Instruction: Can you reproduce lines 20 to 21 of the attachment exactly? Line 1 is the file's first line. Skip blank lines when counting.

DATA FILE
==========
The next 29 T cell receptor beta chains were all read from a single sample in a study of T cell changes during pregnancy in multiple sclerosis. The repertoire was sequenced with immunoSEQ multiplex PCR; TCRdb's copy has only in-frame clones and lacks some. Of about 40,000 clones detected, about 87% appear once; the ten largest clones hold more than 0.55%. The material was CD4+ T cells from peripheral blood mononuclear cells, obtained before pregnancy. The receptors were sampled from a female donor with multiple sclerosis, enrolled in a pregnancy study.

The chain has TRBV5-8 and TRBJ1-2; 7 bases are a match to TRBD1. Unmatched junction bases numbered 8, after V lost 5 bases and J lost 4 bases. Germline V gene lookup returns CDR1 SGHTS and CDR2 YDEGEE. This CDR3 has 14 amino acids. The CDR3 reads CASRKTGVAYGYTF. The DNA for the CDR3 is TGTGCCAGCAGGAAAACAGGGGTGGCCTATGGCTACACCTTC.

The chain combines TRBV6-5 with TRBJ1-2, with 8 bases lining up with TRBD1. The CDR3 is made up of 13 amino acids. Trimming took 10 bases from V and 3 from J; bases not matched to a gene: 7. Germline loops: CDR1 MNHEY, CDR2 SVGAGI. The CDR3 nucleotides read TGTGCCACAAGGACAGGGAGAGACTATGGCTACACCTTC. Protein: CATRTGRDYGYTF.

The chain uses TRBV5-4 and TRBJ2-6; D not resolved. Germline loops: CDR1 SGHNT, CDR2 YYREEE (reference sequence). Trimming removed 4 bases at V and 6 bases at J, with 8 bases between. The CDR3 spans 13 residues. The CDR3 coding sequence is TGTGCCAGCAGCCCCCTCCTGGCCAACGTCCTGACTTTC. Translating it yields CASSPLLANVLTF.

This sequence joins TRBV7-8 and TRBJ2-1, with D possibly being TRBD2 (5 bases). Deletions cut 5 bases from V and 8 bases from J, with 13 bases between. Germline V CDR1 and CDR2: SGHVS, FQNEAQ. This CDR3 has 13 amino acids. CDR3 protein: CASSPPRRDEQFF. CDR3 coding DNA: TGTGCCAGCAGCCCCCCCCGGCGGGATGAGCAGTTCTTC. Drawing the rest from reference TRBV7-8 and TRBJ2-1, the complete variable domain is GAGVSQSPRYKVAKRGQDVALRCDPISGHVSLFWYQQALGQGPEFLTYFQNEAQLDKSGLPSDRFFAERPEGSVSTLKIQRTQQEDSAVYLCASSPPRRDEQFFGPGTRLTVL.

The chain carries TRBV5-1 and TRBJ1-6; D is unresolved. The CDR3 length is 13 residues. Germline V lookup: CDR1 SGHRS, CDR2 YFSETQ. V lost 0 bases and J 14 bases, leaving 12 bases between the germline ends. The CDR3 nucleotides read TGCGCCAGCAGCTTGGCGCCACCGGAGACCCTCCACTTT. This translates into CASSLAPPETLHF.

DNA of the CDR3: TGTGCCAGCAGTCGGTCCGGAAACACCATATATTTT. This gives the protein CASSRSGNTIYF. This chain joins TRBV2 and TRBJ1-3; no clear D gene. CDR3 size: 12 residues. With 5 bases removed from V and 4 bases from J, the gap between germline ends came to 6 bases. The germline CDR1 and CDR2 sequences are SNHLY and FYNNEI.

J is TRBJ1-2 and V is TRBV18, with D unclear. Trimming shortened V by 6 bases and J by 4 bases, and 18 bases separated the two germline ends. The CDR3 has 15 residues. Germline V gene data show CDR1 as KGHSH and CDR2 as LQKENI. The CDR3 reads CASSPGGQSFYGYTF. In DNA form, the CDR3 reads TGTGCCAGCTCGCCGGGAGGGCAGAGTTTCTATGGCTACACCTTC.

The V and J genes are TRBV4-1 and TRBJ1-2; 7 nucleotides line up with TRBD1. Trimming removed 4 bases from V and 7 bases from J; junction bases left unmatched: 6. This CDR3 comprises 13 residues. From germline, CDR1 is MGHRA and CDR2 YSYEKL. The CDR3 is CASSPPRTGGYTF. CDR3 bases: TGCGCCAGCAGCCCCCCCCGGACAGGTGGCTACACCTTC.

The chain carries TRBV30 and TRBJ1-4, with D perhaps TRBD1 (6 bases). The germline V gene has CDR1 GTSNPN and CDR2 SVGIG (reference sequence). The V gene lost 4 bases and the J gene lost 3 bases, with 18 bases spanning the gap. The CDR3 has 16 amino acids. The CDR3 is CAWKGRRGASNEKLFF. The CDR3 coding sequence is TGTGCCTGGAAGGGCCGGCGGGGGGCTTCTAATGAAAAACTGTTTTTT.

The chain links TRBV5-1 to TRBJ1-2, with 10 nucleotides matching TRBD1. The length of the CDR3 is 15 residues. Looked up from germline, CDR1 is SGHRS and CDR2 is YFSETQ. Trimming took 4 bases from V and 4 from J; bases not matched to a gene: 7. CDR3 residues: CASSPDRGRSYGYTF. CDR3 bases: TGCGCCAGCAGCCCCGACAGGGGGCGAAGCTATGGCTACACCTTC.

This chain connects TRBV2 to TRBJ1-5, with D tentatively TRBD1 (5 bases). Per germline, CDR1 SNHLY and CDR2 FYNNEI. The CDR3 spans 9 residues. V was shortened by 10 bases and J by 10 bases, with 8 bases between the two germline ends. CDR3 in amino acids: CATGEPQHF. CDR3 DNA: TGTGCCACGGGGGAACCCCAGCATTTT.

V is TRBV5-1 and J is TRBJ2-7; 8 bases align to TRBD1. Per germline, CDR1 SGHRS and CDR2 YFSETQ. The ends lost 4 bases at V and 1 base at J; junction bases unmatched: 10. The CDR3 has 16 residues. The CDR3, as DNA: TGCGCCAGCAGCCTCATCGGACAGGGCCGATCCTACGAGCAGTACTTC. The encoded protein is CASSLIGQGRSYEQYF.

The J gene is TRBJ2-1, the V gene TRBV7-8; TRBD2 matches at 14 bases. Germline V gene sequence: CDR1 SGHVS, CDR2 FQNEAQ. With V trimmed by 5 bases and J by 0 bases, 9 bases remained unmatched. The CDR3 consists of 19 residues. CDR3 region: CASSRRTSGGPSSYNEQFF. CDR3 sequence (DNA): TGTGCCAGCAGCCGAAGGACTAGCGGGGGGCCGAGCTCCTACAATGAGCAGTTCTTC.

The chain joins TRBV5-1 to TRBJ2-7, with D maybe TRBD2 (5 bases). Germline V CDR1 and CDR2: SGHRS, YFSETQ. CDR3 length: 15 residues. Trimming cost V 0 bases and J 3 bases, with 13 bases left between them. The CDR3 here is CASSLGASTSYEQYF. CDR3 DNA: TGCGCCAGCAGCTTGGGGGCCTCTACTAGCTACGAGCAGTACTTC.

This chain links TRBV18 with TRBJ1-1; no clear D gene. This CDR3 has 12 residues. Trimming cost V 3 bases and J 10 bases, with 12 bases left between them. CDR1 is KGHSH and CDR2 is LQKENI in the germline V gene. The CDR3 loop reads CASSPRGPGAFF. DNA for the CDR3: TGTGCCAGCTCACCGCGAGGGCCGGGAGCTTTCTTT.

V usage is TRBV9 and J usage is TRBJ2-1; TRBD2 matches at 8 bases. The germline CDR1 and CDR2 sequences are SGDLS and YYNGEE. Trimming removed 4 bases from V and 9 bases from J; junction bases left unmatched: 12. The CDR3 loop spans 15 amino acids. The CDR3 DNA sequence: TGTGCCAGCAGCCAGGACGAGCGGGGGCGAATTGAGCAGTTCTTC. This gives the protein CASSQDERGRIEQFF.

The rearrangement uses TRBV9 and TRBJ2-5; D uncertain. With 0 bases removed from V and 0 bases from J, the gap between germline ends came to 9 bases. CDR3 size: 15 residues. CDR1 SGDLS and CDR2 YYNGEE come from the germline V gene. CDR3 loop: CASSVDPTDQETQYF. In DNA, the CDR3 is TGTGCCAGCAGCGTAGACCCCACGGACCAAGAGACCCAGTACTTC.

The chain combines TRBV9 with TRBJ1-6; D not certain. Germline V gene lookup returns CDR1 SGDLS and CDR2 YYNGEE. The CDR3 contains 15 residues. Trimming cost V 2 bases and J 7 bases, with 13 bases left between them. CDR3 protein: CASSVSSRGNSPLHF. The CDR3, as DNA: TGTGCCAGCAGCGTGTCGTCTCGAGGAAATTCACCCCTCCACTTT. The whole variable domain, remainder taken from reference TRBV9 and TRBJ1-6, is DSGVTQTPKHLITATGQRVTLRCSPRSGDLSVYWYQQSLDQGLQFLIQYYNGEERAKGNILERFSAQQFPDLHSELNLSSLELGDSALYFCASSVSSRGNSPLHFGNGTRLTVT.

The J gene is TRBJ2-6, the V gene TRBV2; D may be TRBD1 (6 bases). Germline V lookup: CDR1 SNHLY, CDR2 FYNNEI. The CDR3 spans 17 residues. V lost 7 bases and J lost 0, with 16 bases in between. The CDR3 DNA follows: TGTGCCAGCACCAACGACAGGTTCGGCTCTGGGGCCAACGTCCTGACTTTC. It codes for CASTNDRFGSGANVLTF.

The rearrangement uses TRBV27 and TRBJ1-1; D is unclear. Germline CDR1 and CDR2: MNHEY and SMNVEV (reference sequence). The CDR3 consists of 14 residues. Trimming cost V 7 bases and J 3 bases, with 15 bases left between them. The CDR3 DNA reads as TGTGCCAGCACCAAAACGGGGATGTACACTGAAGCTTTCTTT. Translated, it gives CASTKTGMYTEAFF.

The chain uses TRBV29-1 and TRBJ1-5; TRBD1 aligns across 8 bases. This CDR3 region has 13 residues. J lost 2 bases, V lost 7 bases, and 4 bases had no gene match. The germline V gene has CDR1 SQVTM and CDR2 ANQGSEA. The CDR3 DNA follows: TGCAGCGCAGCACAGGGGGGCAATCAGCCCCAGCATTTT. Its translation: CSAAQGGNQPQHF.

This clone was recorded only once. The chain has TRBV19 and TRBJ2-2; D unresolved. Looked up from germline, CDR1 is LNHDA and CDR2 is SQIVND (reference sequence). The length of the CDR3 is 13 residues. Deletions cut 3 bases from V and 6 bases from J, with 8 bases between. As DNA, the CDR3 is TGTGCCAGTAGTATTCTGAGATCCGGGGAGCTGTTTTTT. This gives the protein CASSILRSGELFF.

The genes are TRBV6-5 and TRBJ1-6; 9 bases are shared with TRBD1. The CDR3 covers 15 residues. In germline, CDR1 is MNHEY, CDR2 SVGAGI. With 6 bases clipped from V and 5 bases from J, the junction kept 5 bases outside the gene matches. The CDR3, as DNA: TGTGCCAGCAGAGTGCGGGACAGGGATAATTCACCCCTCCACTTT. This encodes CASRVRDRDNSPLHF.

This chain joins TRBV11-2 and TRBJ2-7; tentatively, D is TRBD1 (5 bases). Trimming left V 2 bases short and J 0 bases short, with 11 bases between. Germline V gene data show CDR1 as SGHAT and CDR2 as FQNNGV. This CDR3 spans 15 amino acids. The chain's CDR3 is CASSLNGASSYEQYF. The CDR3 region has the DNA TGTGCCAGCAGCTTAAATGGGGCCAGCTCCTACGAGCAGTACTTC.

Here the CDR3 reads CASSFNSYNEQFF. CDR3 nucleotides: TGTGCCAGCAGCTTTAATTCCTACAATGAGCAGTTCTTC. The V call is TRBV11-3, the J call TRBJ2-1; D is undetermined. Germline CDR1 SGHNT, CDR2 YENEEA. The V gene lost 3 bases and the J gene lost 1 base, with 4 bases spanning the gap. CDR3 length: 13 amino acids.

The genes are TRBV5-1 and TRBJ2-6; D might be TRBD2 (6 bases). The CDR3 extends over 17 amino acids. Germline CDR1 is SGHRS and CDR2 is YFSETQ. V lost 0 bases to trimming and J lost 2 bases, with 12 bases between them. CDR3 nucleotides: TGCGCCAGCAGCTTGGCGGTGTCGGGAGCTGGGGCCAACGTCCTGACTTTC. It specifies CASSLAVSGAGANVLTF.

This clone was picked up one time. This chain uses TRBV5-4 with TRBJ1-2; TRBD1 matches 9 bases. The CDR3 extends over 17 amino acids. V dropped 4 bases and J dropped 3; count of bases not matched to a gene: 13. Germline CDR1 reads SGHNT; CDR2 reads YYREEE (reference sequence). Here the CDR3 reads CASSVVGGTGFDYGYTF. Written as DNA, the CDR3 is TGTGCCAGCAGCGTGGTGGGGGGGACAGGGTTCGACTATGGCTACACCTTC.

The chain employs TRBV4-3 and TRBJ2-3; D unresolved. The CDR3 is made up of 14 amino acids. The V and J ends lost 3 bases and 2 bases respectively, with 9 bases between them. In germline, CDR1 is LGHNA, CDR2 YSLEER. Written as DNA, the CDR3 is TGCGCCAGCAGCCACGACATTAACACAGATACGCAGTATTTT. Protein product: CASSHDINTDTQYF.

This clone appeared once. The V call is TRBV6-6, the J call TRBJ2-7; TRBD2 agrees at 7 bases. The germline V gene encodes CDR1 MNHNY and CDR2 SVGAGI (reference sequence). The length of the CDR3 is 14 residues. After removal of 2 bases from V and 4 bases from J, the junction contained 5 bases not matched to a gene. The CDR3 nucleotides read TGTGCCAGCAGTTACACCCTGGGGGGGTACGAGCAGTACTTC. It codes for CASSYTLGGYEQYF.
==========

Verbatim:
The J gene is TRBJ2-6, the V gene TRBV2; D may be TRBD1 (6 bases). Germline V lookup: CDR1 SNHLY, CDR2 FYNNEI. The CDR3 spans 17 residues. V lost 7 bases and J lost 0, with 16 bases in between. The CDR3 DNA follows: TGTGCCAGCACCAACGACAGGTTCGGCTCTGGGGCCAACGTCCTGACTTTC. It codes for CASTNDRFGSGANVLTF.

The rearrangement uses TRBV27 and TRBJ1-1; D is unclear. Germline CDR1 and CDR2: MNHEY and SMNVEV (reference sequence). The CDR3 consists of 14 residues. Trimming cost V 7 bases and J 3 bases, with 15 bases left between them. The CDR3 DNA reads as TGTGCCAGCACCAAAACGGGGATGTACACTGAAGCTTTCTTT. Translated, it gives CASTKTGMYTEAFF.